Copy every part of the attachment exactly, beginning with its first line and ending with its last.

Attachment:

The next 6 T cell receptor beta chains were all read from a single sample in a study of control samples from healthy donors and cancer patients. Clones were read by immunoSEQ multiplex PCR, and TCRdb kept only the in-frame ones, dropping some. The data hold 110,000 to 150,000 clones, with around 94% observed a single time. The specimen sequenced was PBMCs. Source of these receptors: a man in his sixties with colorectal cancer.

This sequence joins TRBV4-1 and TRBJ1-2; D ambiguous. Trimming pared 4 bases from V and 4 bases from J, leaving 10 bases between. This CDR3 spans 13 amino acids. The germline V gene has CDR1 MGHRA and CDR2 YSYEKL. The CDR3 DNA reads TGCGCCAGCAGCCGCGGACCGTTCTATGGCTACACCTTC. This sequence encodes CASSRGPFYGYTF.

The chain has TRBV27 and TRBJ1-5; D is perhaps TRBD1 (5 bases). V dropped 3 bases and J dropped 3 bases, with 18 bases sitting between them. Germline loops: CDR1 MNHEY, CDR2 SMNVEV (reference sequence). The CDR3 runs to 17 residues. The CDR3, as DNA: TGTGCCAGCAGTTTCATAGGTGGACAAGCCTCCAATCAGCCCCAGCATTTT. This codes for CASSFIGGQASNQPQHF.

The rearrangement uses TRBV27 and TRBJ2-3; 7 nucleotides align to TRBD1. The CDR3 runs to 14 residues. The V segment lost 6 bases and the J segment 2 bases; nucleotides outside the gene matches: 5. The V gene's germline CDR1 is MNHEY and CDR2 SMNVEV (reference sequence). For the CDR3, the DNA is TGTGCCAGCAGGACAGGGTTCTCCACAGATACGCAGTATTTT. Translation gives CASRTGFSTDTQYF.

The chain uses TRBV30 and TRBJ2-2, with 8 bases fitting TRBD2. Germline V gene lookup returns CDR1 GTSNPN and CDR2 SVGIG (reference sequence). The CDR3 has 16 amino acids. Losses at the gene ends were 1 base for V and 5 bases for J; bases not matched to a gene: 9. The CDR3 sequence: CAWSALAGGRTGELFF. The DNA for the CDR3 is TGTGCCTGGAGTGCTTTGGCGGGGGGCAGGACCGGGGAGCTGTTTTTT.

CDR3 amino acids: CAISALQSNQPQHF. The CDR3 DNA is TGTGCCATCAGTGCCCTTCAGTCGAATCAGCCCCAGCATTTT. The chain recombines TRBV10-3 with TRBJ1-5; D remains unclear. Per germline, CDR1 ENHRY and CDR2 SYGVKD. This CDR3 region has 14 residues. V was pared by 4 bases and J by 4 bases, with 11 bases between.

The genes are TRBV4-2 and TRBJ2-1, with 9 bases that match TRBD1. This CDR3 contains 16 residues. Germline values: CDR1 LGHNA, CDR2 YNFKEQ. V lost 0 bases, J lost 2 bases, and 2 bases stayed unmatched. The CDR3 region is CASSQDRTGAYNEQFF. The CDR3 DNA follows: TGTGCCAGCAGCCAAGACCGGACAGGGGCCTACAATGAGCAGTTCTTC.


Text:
The next 6 T cell receptor beta chains were all read from a single sample in a study of control samples from healthy donors and cancer patients. Clones were read by immunoSEQ multiplex PCR, and TCRdb kept only the in-frame ones, dropping some. The data hold 110,000 to 150,000 clones, with around 94% observed a single time. The specimen sequenced was PBMCs. Source of these receptors: a man in his sixties with colorectal cancer.

This sequence joins TRBV4-1 and TRBJ1-2; D ambiguous. Trimming pared 4 bases from V and 4 bases from J, leaving 10 bases between. This CDR3 spans 13 amino acids. The germline V gene has CDR1 MGHRA and CDR2 YSYEKL. The CDR3 DNA reads TGCGCCAGCAGCCGCGGACCGTTCTATGGCTACACCTTC. This sequence encodes CASSRGPFYGYTF.

The chain has TRBV27 and TRBJ1-5; D is perhaps TRBD1 (5 bases). V dropped 3 bases and J dropped 3 bases, with 18 bases sitting between them. Germline loops: CDR1 MNHEY, CDR2 SMNVEV (reference sequence). The CDR3 runs to 17 residues. The CDR3, as DNA: TGTGCCAGCAGTTTCATAGGTGGACAAGCCTCCAATCAGCCCCAGCATTTT. This codes for CASSFIGGQASNQPQHF.

The rearrangement uses TRBV27 and TRBJ2-3; 7 nucleotides align to TRBD1. The CDR3 runs to 14 residues. The V segment lost 6 bases and the J segment 2 bases; nucleotides outside the gene matches: 5. The V gene's germline CDR1 is MNHEY and CDR2 SMNVEV (reference sequence). For the CDR3, the DNA is TGTGCCAGCAGGACAGGGTTCTCCACAGATACGCAGTATTTT. Translation gives CASRTGFSTDTQYF.

The chain uses TRBV30 and TRBJ2-2, with 8 bases fitting TRBD2. Germline V gene lookup returns CDR1 GTSNPN and CDR2 SVGIG (reference sequence). The CDR3 has 16 amino acids. Losses at the gene ends were 1 base for V and 5 bases for J; bases not matched to a gene: 9. The CDR3 sequence: CAWSALAGGRTGELFF. The DNA for the CDR3 is TGTGCCTGGAGTGCTTTGGCGGGGGGCAGGACCGGGGAGCTGTTTTTT.

CDR3 amino acids: CAISALQSNQPQHF. The CDR3 DNA is TGTGCCATCAGTGCCCTTCAGTCGAATCAGCCCCAGCATTTT. The chain recombines TRBV10-3 with TRBJ1-5; D remains unclear. Per germline, CDR1 ENHRY and CDR2 SYGVKD. This CDR3 region has 14 residues. V was pared by 4 bases and J by 4 bases, with 11 bases between.

The genes are TRBV4-2 and TRBJ2-1, with 9 bases that match TRBD1. This CDR3 contains 16 residues. Germline values: CDR1 LGHNA, CDR2 YNFKEQ. V lost 0 bases, J lost 2 bases, and 2 bases stayed unmatched. The CDR3 region is CASSQDRTGAYNEQFF. The CDR3 DNA follows: TGTGCCAGCAGCCAAGACCGGACAGGGGCCTACAATGAGCAGTTCTTC.